Handwashing is widely accepted as being key to the prevention of hospital-acquired infection but the frequency of handwashing by healthcare workers has been found to be low. A systematic critical literature review was conducted to establish the effectiveness of interventions aimed at increasing compliance with handwashing in healthcare workers. The results showed that one-off educational interventions have a very short-term influence on handwashing behaviour. Use of strategically placed reminders, or asking patients to remind staff of the need to conduct handwashing can have a modest but more sustained effect. Feedback of performance can increase levels of handwashing but if feedback is not repeated regularly, then this effect is not maintained over long periods. Automated sinks increase the quality of handwashing but healthcare workers can be discouraged from using these because of the additional time involved. Provision of moisturized soaps appears to make little difference to handwashing behaviour but providing 'dry' hand rubs near patient beds may lead to a minimal increase in the frequency with which staff decontaminate their hands. Multifaceted approaches which combine education with written material, reminders and continued feedback of performance can have an important effect on handwashing compliance and rates of hospital-acquired infection.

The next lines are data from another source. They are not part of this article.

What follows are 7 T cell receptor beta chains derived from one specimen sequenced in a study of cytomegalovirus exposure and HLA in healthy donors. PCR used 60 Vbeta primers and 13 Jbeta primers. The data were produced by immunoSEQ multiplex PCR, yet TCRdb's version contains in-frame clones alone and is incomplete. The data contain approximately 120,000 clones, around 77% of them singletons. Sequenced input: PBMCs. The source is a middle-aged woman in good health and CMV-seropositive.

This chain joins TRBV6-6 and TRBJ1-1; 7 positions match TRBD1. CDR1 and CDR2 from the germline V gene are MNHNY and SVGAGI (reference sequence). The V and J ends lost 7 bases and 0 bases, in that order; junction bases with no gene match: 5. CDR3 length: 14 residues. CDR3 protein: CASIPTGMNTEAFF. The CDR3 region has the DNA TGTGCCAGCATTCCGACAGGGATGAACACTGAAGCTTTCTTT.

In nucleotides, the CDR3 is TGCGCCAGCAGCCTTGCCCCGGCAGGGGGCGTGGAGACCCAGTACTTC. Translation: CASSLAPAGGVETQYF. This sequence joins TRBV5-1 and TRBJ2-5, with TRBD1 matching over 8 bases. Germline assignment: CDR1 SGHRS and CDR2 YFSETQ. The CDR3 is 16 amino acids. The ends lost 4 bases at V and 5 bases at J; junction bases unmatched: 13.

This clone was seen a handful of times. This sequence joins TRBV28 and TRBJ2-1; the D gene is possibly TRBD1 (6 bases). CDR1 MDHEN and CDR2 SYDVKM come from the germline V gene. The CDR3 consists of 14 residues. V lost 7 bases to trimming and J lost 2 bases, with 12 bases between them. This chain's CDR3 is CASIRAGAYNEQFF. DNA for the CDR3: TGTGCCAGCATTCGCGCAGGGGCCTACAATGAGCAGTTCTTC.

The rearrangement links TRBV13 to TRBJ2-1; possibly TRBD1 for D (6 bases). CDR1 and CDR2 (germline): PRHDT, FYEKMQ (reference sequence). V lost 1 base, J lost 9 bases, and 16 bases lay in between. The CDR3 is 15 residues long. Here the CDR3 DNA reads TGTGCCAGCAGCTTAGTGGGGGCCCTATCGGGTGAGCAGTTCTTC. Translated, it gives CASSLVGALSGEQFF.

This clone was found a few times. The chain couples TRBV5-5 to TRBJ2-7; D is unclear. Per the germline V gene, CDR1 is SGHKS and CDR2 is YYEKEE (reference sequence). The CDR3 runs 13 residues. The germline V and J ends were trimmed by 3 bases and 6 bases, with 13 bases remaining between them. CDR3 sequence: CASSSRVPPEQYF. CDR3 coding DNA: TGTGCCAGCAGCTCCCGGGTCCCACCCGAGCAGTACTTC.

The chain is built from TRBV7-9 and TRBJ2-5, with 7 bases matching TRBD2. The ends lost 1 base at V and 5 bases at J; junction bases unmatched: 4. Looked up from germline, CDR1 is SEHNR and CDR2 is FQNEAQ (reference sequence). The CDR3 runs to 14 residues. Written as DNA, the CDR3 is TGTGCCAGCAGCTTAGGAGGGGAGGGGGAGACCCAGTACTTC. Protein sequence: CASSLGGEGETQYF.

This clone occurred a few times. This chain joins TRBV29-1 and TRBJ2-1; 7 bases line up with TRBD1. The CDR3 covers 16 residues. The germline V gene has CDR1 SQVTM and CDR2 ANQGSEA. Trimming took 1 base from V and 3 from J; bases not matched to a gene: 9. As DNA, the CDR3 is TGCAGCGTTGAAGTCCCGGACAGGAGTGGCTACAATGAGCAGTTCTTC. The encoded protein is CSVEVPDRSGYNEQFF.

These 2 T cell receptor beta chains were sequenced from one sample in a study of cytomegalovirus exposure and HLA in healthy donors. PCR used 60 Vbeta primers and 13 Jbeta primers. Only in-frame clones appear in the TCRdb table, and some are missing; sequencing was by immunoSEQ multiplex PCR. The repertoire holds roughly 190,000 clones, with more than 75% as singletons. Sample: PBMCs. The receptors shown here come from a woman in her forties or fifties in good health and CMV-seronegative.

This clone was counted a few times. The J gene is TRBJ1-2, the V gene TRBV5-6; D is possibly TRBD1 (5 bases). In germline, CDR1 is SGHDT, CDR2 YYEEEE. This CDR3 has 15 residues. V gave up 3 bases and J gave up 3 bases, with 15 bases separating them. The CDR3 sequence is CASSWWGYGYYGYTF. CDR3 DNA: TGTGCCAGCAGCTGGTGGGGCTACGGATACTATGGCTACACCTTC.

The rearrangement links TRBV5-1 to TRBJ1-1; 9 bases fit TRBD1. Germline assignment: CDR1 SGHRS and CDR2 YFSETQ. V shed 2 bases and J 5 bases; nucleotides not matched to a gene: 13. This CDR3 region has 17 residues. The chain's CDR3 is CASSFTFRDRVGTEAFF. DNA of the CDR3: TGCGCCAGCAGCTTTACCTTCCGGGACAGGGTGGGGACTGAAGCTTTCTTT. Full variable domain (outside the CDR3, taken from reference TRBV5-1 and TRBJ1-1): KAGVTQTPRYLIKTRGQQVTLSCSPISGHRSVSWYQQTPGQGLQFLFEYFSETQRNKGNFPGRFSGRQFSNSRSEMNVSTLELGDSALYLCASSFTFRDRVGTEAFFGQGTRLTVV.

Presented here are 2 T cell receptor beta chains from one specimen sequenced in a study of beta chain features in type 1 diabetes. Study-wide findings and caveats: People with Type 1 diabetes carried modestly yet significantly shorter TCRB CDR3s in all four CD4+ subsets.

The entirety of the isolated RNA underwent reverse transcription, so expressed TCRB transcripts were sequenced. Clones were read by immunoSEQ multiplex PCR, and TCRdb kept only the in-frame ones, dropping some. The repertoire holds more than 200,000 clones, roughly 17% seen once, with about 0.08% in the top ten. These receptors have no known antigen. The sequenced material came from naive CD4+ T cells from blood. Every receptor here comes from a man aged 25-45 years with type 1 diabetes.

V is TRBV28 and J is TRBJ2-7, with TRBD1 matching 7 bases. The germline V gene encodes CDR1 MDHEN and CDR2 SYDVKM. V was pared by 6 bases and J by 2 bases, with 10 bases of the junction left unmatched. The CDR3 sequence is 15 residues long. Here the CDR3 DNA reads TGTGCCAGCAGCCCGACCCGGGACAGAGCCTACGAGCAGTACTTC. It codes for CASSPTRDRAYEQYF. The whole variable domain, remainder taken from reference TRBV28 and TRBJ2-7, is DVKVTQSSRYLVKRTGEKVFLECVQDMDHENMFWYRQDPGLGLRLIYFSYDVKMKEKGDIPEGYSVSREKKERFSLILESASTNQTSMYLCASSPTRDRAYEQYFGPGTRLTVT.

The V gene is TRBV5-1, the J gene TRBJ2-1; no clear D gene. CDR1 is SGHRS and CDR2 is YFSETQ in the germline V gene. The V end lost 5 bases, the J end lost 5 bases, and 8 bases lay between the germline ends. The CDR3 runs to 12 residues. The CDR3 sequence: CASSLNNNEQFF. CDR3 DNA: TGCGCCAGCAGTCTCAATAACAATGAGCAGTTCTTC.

Copyright 2001 The Hospital Infection Society.